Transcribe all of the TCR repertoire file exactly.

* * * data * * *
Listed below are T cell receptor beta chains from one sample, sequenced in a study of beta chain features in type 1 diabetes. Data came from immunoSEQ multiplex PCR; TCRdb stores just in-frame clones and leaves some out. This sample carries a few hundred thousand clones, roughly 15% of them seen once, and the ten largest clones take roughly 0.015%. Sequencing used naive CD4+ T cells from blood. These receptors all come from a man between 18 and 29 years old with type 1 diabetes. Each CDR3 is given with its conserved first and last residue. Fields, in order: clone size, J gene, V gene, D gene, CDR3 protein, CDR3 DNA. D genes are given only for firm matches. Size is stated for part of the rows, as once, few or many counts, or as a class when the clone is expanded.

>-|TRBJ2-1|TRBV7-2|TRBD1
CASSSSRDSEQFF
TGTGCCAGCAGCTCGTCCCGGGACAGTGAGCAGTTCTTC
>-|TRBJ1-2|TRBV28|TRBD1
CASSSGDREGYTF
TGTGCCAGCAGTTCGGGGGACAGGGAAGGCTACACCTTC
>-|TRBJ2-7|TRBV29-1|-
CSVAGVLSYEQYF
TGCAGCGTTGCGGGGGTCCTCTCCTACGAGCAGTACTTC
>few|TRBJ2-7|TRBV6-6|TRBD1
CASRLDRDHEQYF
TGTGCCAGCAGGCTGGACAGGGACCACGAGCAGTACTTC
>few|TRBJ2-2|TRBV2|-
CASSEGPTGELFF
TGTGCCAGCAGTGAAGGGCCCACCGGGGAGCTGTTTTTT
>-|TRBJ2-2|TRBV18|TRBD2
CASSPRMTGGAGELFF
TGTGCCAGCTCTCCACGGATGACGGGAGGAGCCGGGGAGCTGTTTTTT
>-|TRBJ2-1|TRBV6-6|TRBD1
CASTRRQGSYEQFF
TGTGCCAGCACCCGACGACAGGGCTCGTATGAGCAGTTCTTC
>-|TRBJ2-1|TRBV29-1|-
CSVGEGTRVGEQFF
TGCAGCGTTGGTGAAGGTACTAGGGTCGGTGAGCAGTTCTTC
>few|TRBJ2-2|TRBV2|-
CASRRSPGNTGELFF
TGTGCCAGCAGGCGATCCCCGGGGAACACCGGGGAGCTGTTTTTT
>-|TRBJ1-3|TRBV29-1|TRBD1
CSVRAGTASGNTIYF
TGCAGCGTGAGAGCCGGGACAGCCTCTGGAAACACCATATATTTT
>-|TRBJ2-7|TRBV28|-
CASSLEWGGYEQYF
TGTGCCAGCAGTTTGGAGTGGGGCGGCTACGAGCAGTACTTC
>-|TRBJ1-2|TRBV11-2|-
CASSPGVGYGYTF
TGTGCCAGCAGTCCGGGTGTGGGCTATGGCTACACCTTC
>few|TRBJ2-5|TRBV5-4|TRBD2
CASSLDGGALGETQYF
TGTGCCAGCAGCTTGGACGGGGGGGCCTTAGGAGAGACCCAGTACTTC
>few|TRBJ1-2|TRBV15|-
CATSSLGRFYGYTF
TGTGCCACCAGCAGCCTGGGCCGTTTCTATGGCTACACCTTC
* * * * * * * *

Listed below are T cell receptor beta chains from one sample, sequenced in a study of beta chain features in type 1 diabetes. Data came from immunoSEQ multiplex PCR; TCRdb stores just in-frame clones and leaves some out. This sample carries a few hundred thousand clones, roughly 15% of them seen once, and the ten largest clones take roughly 0.015%. Sequencing used naive CD4+ T cells from blood. These receptors all come from a man between 18 and 29 years old with type 1 diabetes. Each CDR3 is given with its conserved first and last residue. Fields, in order: clone size, J gene, V gene, D gene, CDR3 protein, CDR3 DNA. D genes are given only for firm matches. Size is stated for part of the rows, as once, few or many counts, or as a class when the clone is expanded.

>-|TRBJ2-1|TRBV7-2|TRBD1
CASSSSRDSEQFF
TGTGCCAGCAGCTCGTCCCGGGACAGTGAGCAGTTCTTC
>-|TRBJ1-2|TRBV28|TRBD1
CASSSGDREGYTF
TGTGCCAGCAGTTCGGGGGACAGGGAAGGCTACACCTTC
>-|TRBJ2-7|TRBV29-1|-
CSVAGVLSYEQYF
TGCAGCGTTGCGGGGGTCCTCTCCTACGAGCAGTACTTC
>few|TRBJ2-7|TRBV6-6|TRBD1
CASRLDRDHEQYF
TGTGCCAGCAGGCTGGACAGGGACCACGAGCAGTACTTC
>few|TRBJ2-2|TRBV2|-
CASSEGPTGELFF
TGTGCCAGCAGTGAAGGGCCCACCGGGGAGCTGTTTTTT
>-|TRBJ2-2|TRBV18|TRBD2
CASSPRMTGGAGELFF
TGTGCCAGCTCTCCACGGATGACGGGAGGAGCCGGGGAGCTGTTTTTT
>-|TRBJ2-1|TRBV6-6|TRBD1
CASTRRQGSYEQFF
TGTGCCAGCACCCGACGACAGGGCTCGTATGAGCAGTTCTTC
>-|TRBJ2-1|TRBV29-1|-
CSVGEGTRVGEQFF
TGCAGCGTTGGTGAAGGTACTAGGGTCGGTGAGCAGTTCTTC
>few|TRBJ2-2|TRBV2|-
CASRRSPGNTGELFF
TGTGCCAGCAGGCGATCCCCGGGGAACACCGGGGAGCTGTTTTTT
>-|TRBJ1-3|TRBV29-1|TRBD1
CSVRAGTASGNTIYF
TGCAGCGTGAGAGCCGGGACAGCCTCTGGAAACACCATATATTTT
>-|TRBJ2-7|TRBV28|-
CASSLEWGGYEQYF
TGTGCCAGCAGTTTGGAGTGGGGCGGCTACGAGCAGTACTTC
>-|TRBJ1-2|TRBV11-2|-
CASSPGVGYGYTF
TGTGCCAGCAGTCCGGGTGTGGGCTATGGCTACACCTTC
>few|TRBJ2-5|TRBV5-4|TRBD2
CASSLDGGALGETQYF
TGTGCCAGCAGCTTGGACGGGGGGGCCTTAGGAGAGACCCAGTACTTC
>few|TRBJ1-2|TRBV15|-
CATSSLGRFYGYTF
TGTGCCACCAGCAGCCTGGGCCGTTTCTATGGCTACACCTTC